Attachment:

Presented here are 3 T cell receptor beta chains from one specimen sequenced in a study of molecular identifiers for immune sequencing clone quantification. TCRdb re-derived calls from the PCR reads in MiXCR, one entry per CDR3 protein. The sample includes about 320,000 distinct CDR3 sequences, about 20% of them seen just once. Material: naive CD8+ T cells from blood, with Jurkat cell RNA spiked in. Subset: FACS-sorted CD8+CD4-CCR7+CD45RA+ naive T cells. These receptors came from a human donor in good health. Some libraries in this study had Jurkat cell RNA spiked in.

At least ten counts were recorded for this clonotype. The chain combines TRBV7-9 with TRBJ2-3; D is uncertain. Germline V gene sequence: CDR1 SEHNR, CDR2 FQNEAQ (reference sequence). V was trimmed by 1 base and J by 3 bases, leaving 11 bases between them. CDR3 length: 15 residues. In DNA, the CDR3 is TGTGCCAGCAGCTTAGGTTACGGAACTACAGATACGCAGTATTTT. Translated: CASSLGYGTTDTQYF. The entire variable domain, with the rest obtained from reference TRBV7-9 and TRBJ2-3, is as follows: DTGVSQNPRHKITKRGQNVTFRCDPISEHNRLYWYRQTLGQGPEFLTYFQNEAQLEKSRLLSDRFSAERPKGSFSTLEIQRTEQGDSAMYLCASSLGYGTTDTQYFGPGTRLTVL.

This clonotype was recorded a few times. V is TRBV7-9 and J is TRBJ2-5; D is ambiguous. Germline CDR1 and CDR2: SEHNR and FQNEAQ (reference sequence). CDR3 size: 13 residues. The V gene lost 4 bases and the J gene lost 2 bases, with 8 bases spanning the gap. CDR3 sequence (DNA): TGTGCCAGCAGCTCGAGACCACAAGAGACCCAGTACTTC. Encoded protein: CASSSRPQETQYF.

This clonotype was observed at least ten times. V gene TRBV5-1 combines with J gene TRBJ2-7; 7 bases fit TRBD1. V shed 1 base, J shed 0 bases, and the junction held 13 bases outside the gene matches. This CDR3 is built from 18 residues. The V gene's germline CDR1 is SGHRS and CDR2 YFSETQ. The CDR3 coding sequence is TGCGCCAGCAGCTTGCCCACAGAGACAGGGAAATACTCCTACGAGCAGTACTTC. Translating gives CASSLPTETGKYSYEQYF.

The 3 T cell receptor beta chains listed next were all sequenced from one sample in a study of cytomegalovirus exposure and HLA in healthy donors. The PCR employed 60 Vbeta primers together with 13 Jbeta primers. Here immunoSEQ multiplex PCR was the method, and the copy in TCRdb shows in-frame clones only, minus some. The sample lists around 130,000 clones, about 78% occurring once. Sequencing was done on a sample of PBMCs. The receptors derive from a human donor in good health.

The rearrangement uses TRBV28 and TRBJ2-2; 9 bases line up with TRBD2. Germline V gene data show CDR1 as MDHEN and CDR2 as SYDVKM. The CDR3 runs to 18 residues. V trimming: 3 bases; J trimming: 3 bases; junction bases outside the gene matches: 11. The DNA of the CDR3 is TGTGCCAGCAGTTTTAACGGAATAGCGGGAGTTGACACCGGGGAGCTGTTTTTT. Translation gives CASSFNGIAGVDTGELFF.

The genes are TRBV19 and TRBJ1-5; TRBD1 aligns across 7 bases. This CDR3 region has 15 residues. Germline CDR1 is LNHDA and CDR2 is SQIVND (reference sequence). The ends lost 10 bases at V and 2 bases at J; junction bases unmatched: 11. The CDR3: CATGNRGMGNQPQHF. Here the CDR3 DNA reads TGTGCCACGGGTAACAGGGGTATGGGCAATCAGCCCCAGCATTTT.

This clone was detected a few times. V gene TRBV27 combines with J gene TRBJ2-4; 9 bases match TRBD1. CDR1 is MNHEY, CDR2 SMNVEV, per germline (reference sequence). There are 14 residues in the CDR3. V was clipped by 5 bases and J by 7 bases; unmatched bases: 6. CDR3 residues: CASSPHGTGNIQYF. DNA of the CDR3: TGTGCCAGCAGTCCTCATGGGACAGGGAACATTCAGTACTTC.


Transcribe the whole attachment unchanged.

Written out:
Presented here are 3 T cell receptor beta chains from one specimen sequenced in a study of molecular identifiers for immune sequencing clone quantification. TCRdb re-derived calls from the PCR reads in MiXCR, one entry per CDR3 protein. The sample includes about 320,000 distinct CDR3 sequences, about 20% of them seen just once. Material: naive CD8+ T cells from blood, with Jurkat cell RNA spiked in. Subset: FACS-sorted CD8+CD4-CCR7+CD45RA+ naive T cells. These receptors came from a human donor in good health. Some libraries in this study had Jurkat cell RNA spiked in.

At least ten counts were recorded for this clonotype. The chain combines TRBV7-9 with TRBJ2-3; D is uncertain. Germline V gene sequence: CDR1 SEHNR, CDR2 FQNEAQ (reference sequence). V was trimmed by 1 base and J by 3 bases, leaving 11 bases between them. CDR3 length: 15 residues. In DNA, the CDR3 is TGTGCCAGCAGCTTAGGTTACGGAACTACAGATACGCAGTATTTT. Translated: CASSLGYGTTDTQYF. The entire variable domain, with the rest obtained from reference TRBV7-9 and TRBJ2-3, is as follows: DTGVSQNPRHKITKRGQNVTFRCDPISEHNRLYWYRQTLGQGPEFLTYFQNEAQLEKSRLLSDRFSAERPKGSFSTLEIQRTEQGDSAMYLCASSLGYGTTDTQYFGPGTRLTVL.

This clonotype was recorded a few times. V is TRBV7-9 and J is TRBJ2-5; D is ambiguous. Germline CDR1 and CDR2: SEHNR and FQNEAQ (reference sequence). CDR3 size: 13 residues. The V gene lost 4 bases and the J gene lost 2 bases, with 8 bases spanning the gap. CDR3 sequence (DNA): TGTGCCAGCAGCTCGAGACCACAAGAGACCCAGTACTTC. Encoded protein: CASSSRPQETQYF.

This clonotype was observed at least ten times. V gene TRBV5-1 combines with J gene TRBJ2-7; 7 bases fit TRBD1. V shed 1 base, J shed 0 bases, and the junction held 13 bases outside the gene matches. This CDR3 is built from 18 residues. The V gene's germline CDR1 is SGHRS and CDR2 YFSETQ. The CDR3 coding sequence is TGCGCCAGCAGCTTGCCCACAGAGACAGGGAAATACTCCTACGAGCAGTACTTC. Translating gives CASSLPTETGKYSYEQYF.

The 3 T cell receptor beta chains listed next were all sequenced from one sample in a study of cytomegalovirus exposure and HLA in healthy donors. The PCR employed 60 Vbeta primers together with 13 Jbeta primers. Here immunoSEQ multiplex PCR was the method, and the copy in TCRdb shows in-frame clones only, minus some. The sample lists around 130,000 clones, about 78% occurring once. Sequencing was done on a sample of PBMCs. The receptors derive from a human donor in good health.

The rearrangement uses TRBV28 and TRBJ2-2; 9 bases line up with TRBD2. Germline V gene data show CDR1 as MDHEN and CDR2 as SYDVKM. The CDR3 runs to 18 residues. V trimming: 3 bases; J trimming: 3 bases; junction bases outside the gene matches: 11. The DNA of the CDR3 is TGTGCCAGCAGTTTTAACGGAATAGCGGGAGTTGACACCGGGGAGCTGTTTTTT. Translation gives CASSFNGIAGVDTGELFF.

The genes are TRBV19 and TRBJ1-5; TRBD1 aligns across 7 bases. This CDR3 region has 15 residues. Germline CDR1 is LNHDA and CDR2 is SQIVND (reference sequence). The ends lost 10 bases at V and 2 bases at J; junction bases unmatched: 11. The CDR3: CATGNRGMGNQPQHF. Here the CDR3 DNA reads TGTGCCACGGGTAACAGGGGTATGGGCAATCAGCCCCAGCATTTT.

This clone was detected a few times. V gene TRBV27 combines with J gene TRBJ2-4; 9 bases match TRBD1. CDR1 is MNHEY, CDR2 SMNVEV, per germline (reference sequence). There are 14 residues in the CDR3. V was clipped by 5 bases and J by 7 bases; unmatched bases: 6. CDR3 residues: CASSPHGTGNIQYF. DNA of the CDR3: TGTGCCAGCAGTCCTCATGGGACAGGGAACATTCAGTACTTC.